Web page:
The euro traded slightly higher against its US and British counterparts on Friday, as investors responded positively to upbeat Eurozone data ahead of Sunday’s Greek referendum on whether to accept the troika’s latest bailout terms.
The euro was moderately supported against the US dollar. The EUR/USD held on to 1.1100 in Europe’s late afternoon session, up 0.1%. The pair had reached an intraday high of 1.1121. Initial support is likely found at 1.1082. On the upside, initial resistance is likely found at 1.1130. Trade volumes for the EUR/USD were relatively light as the US markets closed to observe Independence Day.
The euro also advanced against the British pound, as investors continued to price a Bank of England rate hike for May 2016. The EUR/GBP was trading near session highs at 0.7112, up 0.1%. Key levels for the EUR/GBP included 0.7075 on the downside and 0.7126 on the upside.
In economic data, Eurozone PMI rose faster than forecast in June, signaling that the European Central Bank’s bond-buying program was reenergizing the regional economy. Markit’s Eurozone composite PMI, which monitors the performance of the manufacturing and services sectors, rose to 54.2 in June from 53.6 in May.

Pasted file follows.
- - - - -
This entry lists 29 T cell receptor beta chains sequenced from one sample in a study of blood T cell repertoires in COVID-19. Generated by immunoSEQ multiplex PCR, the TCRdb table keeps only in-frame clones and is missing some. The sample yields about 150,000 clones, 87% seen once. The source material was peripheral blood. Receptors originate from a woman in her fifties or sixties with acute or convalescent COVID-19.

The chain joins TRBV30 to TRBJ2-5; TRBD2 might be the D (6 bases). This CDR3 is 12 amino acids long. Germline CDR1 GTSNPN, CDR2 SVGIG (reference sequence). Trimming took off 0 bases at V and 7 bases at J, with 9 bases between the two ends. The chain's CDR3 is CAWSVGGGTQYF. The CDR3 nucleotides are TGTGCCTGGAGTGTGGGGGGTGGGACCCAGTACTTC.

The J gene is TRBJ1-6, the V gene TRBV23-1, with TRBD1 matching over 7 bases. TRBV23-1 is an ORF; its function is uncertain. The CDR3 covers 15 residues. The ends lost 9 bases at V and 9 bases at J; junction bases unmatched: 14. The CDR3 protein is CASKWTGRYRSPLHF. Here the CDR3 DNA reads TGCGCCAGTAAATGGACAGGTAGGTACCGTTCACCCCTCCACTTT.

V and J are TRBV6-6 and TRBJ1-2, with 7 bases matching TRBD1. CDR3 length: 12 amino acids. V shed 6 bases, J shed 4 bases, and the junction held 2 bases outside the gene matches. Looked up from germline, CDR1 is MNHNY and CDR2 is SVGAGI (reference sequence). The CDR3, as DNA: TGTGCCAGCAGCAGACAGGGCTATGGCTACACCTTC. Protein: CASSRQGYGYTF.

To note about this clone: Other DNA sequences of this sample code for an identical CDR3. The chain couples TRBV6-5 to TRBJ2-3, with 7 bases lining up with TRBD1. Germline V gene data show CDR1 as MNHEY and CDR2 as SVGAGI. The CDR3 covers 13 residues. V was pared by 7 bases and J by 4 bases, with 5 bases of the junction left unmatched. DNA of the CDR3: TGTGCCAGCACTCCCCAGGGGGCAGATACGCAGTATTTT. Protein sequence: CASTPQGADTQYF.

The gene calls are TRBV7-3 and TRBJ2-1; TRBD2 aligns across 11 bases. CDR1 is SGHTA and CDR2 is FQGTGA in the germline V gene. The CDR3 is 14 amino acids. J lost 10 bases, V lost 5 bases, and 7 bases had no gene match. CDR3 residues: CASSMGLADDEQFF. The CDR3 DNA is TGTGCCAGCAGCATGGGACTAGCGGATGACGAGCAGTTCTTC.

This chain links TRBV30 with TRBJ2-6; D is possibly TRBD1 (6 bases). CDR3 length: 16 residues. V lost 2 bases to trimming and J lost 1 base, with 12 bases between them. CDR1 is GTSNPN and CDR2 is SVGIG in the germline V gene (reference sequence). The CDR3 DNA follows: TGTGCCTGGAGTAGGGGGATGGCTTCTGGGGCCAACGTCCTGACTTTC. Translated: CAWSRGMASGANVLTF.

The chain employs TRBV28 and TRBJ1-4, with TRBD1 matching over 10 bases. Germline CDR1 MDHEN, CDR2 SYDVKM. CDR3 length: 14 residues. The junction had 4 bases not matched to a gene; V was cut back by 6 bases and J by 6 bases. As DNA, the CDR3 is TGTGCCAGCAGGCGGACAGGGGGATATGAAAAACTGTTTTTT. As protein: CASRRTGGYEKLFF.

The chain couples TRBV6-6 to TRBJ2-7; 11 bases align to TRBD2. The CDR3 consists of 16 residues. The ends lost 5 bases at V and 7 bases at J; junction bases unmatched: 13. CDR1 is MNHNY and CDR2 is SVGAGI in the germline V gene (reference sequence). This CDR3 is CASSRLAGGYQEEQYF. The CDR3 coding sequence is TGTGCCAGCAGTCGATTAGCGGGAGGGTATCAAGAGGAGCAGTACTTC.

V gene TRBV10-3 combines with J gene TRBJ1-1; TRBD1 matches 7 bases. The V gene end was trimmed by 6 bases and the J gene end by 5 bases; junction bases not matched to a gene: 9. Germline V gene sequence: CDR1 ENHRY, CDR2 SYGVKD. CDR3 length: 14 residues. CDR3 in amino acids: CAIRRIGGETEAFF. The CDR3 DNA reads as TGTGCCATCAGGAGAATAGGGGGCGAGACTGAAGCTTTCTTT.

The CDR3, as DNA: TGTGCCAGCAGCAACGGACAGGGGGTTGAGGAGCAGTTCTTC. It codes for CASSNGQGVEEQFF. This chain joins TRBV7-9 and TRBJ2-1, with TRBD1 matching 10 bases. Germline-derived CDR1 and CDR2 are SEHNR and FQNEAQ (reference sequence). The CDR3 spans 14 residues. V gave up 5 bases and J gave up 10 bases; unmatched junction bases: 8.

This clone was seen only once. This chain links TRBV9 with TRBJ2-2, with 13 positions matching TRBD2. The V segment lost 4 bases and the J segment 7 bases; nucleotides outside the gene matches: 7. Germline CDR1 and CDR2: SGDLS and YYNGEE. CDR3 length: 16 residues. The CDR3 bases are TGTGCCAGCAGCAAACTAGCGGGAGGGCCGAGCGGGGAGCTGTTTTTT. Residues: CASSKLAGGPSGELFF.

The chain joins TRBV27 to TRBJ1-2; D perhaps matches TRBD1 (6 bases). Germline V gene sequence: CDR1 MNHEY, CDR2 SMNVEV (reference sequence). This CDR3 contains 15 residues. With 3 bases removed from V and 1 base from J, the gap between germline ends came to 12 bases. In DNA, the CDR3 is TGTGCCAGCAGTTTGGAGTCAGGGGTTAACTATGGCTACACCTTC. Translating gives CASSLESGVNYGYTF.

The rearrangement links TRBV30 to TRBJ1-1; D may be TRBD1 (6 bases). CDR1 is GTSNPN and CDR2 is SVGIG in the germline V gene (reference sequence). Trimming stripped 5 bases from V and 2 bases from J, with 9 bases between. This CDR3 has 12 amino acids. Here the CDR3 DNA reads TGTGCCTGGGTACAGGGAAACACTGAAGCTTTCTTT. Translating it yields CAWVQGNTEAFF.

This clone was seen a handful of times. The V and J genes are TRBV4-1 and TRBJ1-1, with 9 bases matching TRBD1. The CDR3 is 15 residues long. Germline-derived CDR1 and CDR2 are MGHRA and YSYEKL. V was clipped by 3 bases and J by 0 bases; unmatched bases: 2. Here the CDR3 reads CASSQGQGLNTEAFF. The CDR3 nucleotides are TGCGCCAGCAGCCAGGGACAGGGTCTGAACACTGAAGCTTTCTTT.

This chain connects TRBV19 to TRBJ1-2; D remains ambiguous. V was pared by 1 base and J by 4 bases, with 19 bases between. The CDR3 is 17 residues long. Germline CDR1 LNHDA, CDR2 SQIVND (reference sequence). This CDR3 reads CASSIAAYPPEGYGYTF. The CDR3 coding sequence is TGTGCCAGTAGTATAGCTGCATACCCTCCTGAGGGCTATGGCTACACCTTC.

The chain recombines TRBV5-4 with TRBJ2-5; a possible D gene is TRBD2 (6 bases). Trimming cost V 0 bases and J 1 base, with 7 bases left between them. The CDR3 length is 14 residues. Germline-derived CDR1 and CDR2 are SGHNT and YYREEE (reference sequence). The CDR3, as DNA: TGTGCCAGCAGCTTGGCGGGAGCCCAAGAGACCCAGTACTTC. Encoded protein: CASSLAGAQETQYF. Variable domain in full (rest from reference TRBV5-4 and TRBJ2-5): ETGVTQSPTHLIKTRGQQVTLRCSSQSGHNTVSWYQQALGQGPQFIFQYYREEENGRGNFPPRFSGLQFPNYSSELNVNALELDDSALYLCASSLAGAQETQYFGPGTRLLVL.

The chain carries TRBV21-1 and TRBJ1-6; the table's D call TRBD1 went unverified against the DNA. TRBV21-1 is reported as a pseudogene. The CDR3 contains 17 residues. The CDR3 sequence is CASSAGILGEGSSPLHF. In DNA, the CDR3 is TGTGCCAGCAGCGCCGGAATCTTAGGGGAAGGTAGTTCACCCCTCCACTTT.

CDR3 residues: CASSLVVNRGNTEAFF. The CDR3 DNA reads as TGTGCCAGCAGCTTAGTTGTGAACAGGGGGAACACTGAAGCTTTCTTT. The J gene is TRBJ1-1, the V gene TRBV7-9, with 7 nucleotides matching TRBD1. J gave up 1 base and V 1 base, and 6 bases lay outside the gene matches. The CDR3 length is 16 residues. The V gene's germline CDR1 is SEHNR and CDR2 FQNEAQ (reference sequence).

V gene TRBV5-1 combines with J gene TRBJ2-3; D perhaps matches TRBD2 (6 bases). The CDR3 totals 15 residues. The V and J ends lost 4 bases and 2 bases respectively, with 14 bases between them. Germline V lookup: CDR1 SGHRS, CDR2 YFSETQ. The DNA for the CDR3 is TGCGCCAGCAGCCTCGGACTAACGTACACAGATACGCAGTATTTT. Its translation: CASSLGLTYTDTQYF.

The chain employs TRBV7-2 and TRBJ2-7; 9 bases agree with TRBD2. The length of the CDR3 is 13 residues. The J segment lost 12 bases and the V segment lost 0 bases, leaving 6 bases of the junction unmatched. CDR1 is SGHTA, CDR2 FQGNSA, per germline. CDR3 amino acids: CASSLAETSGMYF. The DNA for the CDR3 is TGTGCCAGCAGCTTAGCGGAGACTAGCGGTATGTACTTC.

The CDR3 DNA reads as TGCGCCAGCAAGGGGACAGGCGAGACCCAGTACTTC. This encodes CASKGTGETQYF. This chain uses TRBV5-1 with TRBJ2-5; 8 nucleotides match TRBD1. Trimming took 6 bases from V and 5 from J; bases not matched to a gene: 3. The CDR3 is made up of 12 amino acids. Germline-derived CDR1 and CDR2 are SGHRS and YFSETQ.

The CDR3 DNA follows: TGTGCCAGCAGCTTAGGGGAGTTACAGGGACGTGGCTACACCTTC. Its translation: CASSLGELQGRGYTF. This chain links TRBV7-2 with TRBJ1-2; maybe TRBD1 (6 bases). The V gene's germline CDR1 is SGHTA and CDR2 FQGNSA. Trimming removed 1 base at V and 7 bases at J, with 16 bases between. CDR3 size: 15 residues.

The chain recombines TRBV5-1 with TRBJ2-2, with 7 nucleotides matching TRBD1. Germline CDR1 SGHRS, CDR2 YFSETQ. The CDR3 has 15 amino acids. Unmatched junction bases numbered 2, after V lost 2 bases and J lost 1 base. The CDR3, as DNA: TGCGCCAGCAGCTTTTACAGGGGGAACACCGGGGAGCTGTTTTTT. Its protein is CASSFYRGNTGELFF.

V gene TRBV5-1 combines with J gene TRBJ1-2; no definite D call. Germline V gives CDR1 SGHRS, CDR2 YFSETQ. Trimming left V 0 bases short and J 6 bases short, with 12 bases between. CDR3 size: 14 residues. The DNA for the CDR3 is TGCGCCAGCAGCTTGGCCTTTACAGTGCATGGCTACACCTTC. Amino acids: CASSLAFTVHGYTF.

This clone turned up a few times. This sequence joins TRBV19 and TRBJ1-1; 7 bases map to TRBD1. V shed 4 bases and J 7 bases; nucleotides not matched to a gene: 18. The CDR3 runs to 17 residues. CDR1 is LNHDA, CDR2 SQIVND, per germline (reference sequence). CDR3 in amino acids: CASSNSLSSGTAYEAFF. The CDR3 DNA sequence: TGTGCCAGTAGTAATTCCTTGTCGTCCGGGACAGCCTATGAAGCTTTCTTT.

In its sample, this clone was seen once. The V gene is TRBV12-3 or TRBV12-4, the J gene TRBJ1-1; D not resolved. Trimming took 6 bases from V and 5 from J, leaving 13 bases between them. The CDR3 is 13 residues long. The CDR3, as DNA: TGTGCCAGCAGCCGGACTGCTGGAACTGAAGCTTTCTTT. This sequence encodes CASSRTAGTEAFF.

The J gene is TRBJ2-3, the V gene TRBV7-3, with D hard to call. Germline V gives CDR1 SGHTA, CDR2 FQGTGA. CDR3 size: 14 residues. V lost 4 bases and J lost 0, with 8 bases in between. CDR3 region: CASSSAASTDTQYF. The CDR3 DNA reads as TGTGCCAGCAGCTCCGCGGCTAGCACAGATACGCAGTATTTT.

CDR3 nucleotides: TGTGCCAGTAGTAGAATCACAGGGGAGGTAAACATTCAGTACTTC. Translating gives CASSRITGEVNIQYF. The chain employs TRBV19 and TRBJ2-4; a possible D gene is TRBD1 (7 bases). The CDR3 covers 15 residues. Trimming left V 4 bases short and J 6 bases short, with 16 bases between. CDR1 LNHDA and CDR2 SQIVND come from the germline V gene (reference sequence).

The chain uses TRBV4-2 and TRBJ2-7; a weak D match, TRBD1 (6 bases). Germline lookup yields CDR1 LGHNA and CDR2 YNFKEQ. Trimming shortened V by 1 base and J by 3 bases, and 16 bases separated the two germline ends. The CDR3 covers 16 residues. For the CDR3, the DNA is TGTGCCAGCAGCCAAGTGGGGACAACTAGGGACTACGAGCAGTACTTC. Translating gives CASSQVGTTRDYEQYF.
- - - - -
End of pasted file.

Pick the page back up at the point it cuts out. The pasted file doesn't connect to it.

The PMI data suggest Eurozone GDP expanded 0.4% in the second quarter after rising at a similar rate in the first three months of the year.
“The combination of ECB stimulus and low inflation appears to be boosting spending among consumers and businesses, offsetting ‘Grexit’ anxiety,” said Markit chief economist Chris Williamson in a press release.
Grexit fears could reach a boiling point on Sunday when Greeks vote on whether to accept creditors’ latest reform plan. Greek officials are encouraging citizens to vote “No” on the latest plan. According to European Union officials, a No vote would be equivalent to exiting the euro.
The euro could face significant volatility early next week as investors react to the referendum. The EU has ruled out talks with Greece until after the Sunday plebiscite.
Greece needs up to €60 billion in funds and debt relief over the next three years in order to create “a breathing space,” according to the International Monetary Fund (IMF). The international lending institution also said Greece should have a 20-year grace period before making debt payments.
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